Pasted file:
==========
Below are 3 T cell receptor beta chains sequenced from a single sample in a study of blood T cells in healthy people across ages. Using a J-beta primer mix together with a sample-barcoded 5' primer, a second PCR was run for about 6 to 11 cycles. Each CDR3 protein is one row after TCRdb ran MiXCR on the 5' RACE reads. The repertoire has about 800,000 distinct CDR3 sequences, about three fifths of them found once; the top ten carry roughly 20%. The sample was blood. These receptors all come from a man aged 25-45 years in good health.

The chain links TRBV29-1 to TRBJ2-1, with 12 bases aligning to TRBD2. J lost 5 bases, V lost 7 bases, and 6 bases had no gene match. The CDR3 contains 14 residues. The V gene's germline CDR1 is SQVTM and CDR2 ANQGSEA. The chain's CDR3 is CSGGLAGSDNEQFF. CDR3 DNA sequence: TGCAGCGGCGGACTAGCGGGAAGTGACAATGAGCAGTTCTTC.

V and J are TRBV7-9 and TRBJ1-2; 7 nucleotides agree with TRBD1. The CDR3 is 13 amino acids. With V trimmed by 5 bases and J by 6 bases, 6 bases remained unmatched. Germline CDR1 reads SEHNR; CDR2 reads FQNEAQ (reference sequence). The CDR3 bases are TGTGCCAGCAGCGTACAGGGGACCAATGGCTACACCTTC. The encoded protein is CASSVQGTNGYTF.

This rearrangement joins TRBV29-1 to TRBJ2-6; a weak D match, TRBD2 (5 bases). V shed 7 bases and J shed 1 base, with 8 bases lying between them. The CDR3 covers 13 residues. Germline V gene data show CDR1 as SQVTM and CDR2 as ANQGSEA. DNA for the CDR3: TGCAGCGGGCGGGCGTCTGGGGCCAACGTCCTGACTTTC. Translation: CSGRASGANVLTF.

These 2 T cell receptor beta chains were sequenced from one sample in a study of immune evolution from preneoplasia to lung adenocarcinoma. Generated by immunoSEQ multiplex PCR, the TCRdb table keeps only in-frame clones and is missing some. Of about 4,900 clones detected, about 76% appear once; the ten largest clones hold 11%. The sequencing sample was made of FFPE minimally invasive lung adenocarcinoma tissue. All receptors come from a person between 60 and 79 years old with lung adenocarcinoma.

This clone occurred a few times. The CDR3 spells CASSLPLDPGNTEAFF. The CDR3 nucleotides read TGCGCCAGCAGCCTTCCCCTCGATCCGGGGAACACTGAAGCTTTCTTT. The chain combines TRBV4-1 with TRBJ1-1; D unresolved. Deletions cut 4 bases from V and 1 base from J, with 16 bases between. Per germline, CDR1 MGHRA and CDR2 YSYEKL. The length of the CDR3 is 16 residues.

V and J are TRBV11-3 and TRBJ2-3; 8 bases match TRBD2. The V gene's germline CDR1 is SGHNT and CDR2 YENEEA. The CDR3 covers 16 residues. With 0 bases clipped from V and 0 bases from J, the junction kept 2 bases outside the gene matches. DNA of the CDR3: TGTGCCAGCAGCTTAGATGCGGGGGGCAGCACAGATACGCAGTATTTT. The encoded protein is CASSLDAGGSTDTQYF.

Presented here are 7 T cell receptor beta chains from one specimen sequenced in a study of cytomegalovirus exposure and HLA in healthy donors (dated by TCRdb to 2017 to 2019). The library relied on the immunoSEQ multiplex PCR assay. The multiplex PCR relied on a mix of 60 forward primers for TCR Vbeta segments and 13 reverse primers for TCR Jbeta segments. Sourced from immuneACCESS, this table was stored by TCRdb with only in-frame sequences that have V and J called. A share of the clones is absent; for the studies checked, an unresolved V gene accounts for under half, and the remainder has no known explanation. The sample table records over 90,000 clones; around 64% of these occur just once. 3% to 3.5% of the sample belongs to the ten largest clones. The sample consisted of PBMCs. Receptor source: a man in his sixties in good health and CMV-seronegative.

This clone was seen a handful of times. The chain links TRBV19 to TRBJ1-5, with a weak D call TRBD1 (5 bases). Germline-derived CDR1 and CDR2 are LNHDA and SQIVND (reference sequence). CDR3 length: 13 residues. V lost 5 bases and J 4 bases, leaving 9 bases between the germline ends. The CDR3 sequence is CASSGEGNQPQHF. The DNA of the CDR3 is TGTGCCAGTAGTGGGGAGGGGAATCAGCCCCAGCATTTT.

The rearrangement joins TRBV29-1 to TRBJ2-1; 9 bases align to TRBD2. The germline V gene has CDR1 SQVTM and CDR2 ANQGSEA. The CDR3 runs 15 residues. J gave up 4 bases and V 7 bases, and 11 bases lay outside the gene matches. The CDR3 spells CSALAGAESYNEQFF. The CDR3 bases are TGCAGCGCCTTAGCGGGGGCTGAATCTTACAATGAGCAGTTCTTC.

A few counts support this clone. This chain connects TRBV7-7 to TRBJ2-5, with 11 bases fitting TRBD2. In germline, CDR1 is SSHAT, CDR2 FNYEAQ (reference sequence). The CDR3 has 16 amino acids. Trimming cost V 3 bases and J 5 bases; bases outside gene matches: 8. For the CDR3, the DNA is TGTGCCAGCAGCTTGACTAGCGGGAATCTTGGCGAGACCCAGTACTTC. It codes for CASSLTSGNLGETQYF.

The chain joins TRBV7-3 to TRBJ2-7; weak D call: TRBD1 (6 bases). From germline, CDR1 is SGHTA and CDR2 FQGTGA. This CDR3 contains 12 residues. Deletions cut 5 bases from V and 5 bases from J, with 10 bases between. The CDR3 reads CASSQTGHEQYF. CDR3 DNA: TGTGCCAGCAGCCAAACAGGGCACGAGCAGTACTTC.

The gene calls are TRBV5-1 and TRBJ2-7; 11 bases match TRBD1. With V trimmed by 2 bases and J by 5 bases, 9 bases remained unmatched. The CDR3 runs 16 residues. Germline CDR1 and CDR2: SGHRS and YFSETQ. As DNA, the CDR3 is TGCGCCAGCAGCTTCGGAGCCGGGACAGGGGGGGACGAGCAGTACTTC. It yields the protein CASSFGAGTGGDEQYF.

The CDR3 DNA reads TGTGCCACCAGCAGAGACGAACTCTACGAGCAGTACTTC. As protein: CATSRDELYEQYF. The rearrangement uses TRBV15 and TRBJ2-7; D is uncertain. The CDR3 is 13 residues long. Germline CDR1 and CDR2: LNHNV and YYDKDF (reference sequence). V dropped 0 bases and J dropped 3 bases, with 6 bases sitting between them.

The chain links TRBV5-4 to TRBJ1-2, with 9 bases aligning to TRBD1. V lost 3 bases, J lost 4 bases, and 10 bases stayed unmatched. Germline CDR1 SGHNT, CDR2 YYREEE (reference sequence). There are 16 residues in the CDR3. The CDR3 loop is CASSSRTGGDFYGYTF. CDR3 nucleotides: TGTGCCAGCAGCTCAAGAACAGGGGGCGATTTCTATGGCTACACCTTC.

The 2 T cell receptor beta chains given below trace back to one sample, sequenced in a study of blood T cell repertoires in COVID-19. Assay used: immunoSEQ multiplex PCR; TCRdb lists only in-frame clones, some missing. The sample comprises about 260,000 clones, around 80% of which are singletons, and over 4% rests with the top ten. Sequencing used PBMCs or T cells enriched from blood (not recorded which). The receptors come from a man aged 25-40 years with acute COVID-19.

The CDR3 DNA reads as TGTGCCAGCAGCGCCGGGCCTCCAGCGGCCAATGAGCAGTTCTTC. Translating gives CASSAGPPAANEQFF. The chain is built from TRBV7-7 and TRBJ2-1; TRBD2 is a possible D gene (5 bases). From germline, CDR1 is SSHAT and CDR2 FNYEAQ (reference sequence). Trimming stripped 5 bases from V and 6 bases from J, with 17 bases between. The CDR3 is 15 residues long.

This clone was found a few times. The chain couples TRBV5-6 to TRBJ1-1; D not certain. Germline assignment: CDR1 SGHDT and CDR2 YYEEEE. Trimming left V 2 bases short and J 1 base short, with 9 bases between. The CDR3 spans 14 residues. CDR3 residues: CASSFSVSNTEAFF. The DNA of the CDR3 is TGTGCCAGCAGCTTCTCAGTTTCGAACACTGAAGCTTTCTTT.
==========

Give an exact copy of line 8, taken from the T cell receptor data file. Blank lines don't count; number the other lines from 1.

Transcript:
Presented here are 7 T cell receptor beta chains from one specimen sequenced in a study of cytomegalovirus exposure and HLA in healthy donors (dated by TCRdb to 2017 to 2019). The library relied on the immunoSEQ multiplex PCR assay. The multiplex PCR relied on a mix of 60 forward primers for TCR Vbeta segments and 13 reverse primers for TCR Jbeta segments. Sourced from immuneACCESS, this table was stored by TCRdb with only in-frame sequences that have V and J called. A share of the clones is absent; for the studies checked, an unresolved V gene accounts for under half, and the remainder has no known explanation. The sample table records over 90,000 clones; around 64% of these occur just once. 3% to 3.5% of the sample belongs to the ten largest clones. The sample consisted of PBMCs. Receptor source: a man in his sixties in good health and CMV-seronegative.